Each day during the sports pause stemming from the coronavirus pandemic, NESN.com will publish a diary full of random thoughts, opinions, takeaways and other cool tidbits we’ve stumbled across in the absence of actual games. Because why not? We’re all in this together.

Wouldn’t it be cool if we could just take a nap and this whole thing would be over?

Unfortunately, that’s not how it works.

As the world continues to battle through the COVID-19 outbreak, we must remain vigilant by taking the necessary precautions, practicing social distancing and doing whatever else is required to flatten the curve.

That said, we do need some enjoyment in our lives, and sports can serve as an outlet for that even in the absence of live events. So, let’s toss around some random sports thoughts for Wednesday, March 25.

— The Athletic’s Ken Rosenthal noted Tuesday both Major League Baseball and the players’ union still desire to play as many games as possible in 2020. We have no idea when the regular season might begin, though, and it’s created an extremely difficult dilemma.

Basically, MLB and the MLBPA have been trying to figure out how to deal with questions related to service time. Players understandably don’t want their service time reduced by a shortened season — or, in a worst-case scenario, the cancellation of the 2020 campaign — because this can delay when they reach salary arbitration and free agency.

Here’s a quick note from Rosenthal’s piece published Tuesday:

Service time, calculated by the number of days a player is on a roster, forms the basis of baseball’s pay structure. A normal season consists of 186 days, including off-days, and a player’s maximum service time was 172 days.

A shortened season would alter the equation.

It sounds like the players are getting their wish, as Rosenthal reported Wednesday that MLB’s latest proposal involves players still receiving service time even if the entire 2020 season is canceled.

This is a significant development with so much in flux, especially for someone like Mookie Betts, who now theoretically could become a free agent without ever playing a game for the Los Angeles Dodgers.

(Side note: Betts currently is 102 days shy of hitting free agency from a service-time standpoint.)

Obviously, let’s hope it doesn’t come to that, as it would mean the ongoing health crisis forced the cancellation of the 2020 MLB season. But it’s crazy to think there’s seemingly a scenario in which the Red Sox traded away a season of Betts that didn’t exist for a young, high-upside outfielder (Alex Verdugo), a well-regarded middle-infield prospect (Jeter Downs) and a catching prospect (Connor Wong) who already turned heads in his first spring training with Boston.

Going a step further, what if Betts actually signed with the Red Sox upon reaching free agency after a nonexistent 2020 season?

Barring some new development, that would mean Boston pretty much retained Betts while also landing Verdugo, Downs and Wong in exchange for David Price and half of the money he’s owed.

Again, keep your fingers crossed that baseball returns before long, because it would signify progress in the fight against COVID-19. But the magnitude of the current situation really can’t be overstated, no matter which lens you view it through.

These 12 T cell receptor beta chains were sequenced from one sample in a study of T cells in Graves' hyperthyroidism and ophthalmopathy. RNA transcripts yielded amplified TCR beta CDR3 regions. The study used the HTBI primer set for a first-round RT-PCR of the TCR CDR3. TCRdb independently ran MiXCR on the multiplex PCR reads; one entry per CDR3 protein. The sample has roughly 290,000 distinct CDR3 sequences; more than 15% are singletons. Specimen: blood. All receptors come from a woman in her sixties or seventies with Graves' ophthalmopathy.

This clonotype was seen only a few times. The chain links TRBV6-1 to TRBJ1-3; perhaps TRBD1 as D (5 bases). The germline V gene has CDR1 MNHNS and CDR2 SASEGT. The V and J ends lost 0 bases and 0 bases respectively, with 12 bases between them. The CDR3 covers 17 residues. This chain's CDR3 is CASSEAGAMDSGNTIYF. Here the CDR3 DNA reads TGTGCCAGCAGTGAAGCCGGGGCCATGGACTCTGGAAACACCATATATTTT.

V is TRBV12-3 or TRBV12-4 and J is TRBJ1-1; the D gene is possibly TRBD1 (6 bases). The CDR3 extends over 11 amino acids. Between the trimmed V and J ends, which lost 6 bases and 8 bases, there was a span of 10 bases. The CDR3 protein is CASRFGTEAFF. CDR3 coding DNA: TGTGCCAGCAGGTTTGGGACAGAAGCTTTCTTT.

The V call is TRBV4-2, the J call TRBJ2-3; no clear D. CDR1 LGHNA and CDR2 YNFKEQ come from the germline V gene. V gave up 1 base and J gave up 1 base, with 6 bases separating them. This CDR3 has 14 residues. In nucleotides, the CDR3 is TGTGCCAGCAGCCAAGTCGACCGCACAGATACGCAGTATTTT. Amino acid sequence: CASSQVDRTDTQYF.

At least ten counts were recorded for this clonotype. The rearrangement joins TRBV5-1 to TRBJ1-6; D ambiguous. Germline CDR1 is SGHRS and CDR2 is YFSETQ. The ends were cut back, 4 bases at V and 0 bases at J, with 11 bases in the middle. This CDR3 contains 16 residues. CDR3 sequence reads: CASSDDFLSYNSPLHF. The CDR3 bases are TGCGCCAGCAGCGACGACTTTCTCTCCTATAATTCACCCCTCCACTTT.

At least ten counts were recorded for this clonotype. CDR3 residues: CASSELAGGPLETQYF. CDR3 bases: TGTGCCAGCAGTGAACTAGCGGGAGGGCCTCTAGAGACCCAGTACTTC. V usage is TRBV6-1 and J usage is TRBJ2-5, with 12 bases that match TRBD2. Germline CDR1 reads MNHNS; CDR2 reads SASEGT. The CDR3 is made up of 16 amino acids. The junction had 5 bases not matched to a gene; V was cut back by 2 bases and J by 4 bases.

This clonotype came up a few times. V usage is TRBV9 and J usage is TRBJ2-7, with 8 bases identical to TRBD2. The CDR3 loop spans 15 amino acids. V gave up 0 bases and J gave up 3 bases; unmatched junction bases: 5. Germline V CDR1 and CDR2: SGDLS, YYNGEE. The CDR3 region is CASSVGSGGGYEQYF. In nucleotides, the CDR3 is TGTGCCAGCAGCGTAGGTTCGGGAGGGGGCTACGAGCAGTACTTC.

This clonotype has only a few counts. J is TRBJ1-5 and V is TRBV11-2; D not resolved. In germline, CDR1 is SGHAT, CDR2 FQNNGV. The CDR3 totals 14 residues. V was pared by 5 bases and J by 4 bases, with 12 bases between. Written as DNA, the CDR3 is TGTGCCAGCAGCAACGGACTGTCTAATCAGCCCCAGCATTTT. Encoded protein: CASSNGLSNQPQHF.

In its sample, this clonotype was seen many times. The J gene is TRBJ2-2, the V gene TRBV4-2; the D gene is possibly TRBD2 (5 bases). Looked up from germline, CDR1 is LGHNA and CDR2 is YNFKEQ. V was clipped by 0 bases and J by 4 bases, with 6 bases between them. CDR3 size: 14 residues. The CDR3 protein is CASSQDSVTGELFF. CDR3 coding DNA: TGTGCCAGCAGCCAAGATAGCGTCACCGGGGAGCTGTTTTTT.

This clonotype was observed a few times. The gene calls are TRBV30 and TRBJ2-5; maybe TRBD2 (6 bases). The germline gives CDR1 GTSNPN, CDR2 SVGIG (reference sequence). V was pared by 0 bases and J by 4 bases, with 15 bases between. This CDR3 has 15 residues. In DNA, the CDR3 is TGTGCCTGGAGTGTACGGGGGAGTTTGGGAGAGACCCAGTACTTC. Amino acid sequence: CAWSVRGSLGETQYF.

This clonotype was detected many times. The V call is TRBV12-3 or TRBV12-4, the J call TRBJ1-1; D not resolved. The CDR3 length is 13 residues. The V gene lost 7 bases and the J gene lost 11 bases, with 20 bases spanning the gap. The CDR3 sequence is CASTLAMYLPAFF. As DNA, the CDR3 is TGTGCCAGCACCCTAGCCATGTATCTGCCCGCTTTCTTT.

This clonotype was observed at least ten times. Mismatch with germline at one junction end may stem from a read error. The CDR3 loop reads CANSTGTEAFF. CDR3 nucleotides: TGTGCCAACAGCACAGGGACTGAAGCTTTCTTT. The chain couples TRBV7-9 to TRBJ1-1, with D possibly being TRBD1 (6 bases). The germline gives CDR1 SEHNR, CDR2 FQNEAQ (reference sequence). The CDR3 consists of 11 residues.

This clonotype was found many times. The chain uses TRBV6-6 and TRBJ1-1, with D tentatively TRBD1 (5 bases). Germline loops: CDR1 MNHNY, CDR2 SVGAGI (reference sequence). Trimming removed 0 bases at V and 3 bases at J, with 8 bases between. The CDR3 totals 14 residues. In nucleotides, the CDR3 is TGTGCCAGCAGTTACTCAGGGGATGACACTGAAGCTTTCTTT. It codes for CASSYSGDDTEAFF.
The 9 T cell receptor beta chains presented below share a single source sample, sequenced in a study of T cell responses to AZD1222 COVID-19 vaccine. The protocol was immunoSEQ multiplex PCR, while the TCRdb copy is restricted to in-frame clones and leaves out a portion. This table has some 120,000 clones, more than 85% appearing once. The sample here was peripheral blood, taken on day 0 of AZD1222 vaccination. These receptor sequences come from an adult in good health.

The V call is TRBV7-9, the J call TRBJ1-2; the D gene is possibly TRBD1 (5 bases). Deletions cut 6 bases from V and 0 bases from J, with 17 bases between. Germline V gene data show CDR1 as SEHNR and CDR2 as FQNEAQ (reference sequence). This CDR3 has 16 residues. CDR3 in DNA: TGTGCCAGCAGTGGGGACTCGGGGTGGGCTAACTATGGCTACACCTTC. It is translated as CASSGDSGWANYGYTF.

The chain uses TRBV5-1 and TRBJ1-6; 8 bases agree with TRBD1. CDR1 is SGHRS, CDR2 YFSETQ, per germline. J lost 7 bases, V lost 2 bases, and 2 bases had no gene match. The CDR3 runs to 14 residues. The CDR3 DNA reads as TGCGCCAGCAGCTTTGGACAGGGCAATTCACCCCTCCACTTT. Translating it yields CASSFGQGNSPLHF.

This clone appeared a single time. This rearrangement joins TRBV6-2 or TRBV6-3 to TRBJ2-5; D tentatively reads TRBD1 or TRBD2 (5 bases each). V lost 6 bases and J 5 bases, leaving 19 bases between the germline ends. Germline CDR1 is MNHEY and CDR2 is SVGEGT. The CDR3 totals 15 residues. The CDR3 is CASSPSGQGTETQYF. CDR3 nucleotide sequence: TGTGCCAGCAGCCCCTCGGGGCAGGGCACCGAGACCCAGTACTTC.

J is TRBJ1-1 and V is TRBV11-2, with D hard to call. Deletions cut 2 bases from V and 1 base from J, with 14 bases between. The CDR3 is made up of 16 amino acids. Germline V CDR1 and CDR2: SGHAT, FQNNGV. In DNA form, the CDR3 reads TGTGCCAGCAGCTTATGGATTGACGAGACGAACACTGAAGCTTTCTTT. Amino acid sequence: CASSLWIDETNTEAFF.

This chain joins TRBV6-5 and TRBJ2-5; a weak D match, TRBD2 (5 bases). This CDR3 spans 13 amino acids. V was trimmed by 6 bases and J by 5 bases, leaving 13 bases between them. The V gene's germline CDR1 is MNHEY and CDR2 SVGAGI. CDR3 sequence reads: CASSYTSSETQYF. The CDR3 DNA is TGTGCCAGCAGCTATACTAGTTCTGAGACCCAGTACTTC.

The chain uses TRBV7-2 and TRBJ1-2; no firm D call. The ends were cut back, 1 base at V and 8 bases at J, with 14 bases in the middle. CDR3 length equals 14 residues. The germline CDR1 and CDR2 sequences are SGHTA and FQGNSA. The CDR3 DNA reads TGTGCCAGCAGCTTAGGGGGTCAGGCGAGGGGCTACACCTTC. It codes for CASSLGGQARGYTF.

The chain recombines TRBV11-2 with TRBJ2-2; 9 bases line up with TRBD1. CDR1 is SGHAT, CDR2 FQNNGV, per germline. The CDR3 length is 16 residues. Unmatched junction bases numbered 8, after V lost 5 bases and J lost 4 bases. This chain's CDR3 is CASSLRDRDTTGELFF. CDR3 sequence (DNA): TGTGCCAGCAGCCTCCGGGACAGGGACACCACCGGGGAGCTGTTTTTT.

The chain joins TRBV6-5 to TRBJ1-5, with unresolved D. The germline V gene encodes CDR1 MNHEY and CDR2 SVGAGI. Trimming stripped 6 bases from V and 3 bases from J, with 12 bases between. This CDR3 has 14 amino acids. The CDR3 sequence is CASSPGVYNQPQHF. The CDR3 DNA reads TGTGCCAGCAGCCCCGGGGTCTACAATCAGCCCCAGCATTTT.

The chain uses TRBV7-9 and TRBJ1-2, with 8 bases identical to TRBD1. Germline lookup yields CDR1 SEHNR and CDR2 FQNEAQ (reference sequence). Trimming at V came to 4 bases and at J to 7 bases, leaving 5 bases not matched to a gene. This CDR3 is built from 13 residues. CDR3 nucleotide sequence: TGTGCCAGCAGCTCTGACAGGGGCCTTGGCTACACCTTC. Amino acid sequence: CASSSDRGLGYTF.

— The Red Sox released a “Best Postseason Moment” bracket, consisting of 32 moments from Boston’s four most recent World Series runs (2004, 2007, 2013, 2018).

Here’s how my personal final four shakes out…

2004: Dave Roberts stolen base in Game 4 of ALCS
2007: J.D. Drew first-inning grand slam in Game 6 of ALCS
2013: David Ortiz grand slam in Game 2 of ALCS
2018: Mitch Moreland three-run homer in Game 4 of World Series

Ultimately, I’d hand the trophy to Roberts’ steal for historical significance, although Ortiz’s grand slam is a close second because it completely changed the complexion of the 2013 run and elevated his legacy to insane heights.

— I miss baseball cards — and all of the idiosyncrasies that come with them — being in vogue.

— ESPN published an article Wednesday in which several MLB reporters identified the best baseball prospect they ever saw in person.

My pick: Xander Bogaerts.

Obviously, this is due in large to growing up around Boston and seeing almost exclusively Red Sox affiliates when attending minor league games. But Bogaerts’ approach at the plate, even at the minor league level, was so mature beyond his years that it wasn’t at all shocking to see him make a significant impact in the 2013 World Series as a 21-year-old.

— Stefon Diggs’ tweet asking for the top five wide receivers of all time drew a bunch of responses, with several current NFL wideouts even throwing in their two cents.

My picks: Jerry Rice, Randy Moss, Terrell Owens, Larry Fitzgerald, Julio Jones.

Antonio Brown and Calvin Johnson are among my first cuts.

— Butterbean.

— Odds Shark on Wednesday released a guide about how to bet on the weather. Desperate times call for desperate measures.

While meteorology isn’t exactly my strong suit, it’s probably worth taking into account the sunset (or lack thereof), the impact of cloud cover on moon visibility, humidity and whether precipitation is in the forecast before laying any action on tomorrow’s temperature line.

— Might wanna head back to your corner, Ken.

Video of the Day
Bang!

Stat of the Day
Wayne Gretzky’s Hockey Reference page is bananas.

Tweet of the Day
He’s not wrong. Now, where’s my Spider-Man suit?

Thumbnail photo via Joe Camporeale/USA TODAY Sports Images